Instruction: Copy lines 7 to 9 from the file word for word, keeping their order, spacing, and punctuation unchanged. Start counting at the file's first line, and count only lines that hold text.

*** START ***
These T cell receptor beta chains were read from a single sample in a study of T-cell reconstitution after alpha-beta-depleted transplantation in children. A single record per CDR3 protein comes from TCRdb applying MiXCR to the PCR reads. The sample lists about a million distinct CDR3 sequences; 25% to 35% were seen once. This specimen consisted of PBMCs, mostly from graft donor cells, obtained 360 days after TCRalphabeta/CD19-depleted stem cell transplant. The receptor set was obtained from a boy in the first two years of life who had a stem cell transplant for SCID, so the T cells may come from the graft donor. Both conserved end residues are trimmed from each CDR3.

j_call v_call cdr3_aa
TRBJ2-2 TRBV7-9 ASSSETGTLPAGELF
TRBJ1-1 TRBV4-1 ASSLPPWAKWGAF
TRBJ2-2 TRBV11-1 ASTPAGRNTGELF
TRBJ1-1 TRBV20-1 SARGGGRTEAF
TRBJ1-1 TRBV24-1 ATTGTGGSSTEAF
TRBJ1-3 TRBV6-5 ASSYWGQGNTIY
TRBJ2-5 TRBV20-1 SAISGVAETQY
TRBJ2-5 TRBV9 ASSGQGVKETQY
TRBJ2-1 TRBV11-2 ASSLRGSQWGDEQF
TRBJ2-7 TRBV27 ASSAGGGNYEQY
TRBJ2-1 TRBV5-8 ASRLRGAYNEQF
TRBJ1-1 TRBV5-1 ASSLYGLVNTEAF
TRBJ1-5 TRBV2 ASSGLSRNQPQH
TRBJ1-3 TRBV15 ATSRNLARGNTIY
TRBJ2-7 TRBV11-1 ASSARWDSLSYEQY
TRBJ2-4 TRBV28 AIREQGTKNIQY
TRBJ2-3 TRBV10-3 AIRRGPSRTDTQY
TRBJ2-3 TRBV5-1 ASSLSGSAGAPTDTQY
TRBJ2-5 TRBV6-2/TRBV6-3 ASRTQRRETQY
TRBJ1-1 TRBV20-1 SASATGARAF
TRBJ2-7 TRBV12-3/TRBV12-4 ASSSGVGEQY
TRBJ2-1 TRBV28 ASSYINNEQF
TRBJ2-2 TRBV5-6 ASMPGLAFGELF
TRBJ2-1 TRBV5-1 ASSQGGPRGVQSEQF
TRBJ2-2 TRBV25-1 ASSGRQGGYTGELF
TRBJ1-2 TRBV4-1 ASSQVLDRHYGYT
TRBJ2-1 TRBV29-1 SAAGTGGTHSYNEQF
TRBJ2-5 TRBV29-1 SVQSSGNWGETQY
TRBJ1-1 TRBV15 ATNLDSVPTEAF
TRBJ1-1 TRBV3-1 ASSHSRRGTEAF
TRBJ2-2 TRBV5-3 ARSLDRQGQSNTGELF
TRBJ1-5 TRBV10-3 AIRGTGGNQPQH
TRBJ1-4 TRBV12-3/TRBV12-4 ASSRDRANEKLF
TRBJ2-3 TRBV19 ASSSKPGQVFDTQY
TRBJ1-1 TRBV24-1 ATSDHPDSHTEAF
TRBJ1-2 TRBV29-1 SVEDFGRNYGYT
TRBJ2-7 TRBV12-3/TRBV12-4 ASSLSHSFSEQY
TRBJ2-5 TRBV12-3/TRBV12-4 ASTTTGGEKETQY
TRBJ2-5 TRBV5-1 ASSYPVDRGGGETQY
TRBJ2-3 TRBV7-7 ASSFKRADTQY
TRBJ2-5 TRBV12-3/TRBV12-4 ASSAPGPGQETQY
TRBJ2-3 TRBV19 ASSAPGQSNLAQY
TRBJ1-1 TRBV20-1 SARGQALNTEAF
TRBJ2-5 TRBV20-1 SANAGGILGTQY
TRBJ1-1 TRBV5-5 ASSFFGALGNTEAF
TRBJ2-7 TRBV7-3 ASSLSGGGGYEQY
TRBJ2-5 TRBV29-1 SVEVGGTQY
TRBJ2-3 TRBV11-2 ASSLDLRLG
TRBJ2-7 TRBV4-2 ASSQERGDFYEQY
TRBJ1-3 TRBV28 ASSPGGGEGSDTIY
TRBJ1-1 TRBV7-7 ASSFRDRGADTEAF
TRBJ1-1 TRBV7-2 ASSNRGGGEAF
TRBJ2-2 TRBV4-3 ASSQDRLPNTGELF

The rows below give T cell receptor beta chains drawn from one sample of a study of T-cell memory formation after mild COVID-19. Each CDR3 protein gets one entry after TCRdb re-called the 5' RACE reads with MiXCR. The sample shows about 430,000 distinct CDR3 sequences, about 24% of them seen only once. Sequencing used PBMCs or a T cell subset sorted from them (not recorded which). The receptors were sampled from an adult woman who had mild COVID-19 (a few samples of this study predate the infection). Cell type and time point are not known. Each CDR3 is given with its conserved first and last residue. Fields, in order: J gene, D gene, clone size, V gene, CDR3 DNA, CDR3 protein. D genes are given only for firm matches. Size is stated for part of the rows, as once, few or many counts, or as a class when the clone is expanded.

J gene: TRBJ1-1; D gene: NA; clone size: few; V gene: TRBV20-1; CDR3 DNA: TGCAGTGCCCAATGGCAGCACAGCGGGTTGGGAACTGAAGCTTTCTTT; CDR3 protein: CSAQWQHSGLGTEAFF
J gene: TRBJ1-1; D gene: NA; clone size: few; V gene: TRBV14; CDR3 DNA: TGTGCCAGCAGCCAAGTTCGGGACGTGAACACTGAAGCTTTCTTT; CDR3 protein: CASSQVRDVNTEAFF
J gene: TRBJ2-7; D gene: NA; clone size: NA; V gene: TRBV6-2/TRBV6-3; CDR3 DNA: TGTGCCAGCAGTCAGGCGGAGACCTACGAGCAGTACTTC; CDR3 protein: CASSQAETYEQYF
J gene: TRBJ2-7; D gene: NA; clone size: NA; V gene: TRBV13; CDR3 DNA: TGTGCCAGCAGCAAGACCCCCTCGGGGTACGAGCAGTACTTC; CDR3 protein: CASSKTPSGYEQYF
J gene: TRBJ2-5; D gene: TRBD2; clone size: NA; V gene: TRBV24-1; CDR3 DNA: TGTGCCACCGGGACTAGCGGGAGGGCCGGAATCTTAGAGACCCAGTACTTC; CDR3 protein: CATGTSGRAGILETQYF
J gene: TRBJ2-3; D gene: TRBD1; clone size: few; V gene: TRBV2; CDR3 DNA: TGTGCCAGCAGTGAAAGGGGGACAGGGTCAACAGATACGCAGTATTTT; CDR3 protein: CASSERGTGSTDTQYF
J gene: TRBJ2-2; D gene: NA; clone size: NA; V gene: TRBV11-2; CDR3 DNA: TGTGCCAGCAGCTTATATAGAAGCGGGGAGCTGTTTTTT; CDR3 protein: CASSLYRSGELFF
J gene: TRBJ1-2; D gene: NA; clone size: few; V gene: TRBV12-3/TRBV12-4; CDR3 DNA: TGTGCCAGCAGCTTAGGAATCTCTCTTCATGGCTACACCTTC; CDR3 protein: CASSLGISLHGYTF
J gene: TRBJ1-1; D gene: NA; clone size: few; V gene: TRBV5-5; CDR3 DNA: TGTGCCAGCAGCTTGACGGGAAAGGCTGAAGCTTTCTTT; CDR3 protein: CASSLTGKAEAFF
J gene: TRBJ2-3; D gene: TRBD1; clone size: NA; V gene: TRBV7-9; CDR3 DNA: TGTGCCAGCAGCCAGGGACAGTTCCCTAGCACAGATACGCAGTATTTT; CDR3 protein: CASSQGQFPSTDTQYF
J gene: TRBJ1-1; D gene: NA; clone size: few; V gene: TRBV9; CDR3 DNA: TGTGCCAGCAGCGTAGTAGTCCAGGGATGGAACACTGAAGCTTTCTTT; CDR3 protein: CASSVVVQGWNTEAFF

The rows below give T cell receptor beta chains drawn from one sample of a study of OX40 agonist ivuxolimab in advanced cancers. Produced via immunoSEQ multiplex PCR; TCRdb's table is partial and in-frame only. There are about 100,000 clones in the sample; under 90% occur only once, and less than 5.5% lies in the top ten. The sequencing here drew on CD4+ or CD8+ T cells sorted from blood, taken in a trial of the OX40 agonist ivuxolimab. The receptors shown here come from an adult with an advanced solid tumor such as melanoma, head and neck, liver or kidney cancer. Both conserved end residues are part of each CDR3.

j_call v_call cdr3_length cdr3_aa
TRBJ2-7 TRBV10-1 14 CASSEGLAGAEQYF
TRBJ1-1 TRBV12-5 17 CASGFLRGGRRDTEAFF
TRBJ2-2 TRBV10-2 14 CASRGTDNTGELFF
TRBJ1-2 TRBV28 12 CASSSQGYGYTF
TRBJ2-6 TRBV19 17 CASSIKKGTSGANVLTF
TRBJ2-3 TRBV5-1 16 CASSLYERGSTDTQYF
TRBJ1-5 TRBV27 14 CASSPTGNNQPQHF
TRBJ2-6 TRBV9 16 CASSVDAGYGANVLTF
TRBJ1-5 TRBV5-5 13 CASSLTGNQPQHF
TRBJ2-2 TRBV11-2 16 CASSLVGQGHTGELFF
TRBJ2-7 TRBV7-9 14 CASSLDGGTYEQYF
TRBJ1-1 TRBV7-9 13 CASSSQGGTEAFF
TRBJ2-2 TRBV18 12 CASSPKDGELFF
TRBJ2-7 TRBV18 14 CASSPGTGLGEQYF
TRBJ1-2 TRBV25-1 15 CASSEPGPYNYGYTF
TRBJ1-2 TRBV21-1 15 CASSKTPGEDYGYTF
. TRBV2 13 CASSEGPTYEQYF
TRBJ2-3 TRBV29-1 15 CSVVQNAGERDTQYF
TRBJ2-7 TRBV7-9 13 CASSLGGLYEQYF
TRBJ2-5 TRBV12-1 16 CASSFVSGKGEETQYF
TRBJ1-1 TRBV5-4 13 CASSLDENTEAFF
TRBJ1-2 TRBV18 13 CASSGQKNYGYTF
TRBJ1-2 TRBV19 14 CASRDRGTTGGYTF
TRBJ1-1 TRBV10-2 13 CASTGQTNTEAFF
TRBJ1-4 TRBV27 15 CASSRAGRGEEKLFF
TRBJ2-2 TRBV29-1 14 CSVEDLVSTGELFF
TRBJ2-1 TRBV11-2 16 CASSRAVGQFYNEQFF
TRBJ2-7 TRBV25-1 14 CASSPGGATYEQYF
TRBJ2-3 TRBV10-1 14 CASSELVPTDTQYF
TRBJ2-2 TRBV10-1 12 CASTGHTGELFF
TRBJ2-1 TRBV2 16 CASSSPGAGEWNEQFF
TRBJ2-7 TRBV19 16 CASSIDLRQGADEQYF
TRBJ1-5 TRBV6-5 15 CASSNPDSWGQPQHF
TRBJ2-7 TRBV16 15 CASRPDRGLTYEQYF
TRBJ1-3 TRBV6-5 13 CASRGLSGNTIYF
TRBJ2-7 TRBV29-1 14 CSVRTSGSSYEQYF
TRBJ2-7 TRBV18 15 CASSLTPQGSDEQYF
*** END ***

TRBJ1-1 TRBV24-1 ATTGTGGSSTEAF
TRBJ1-3 TRBV6-5 ASSYWGQGNTIY
TRBJ2-5 TRBV20-1 SAISGVAETQY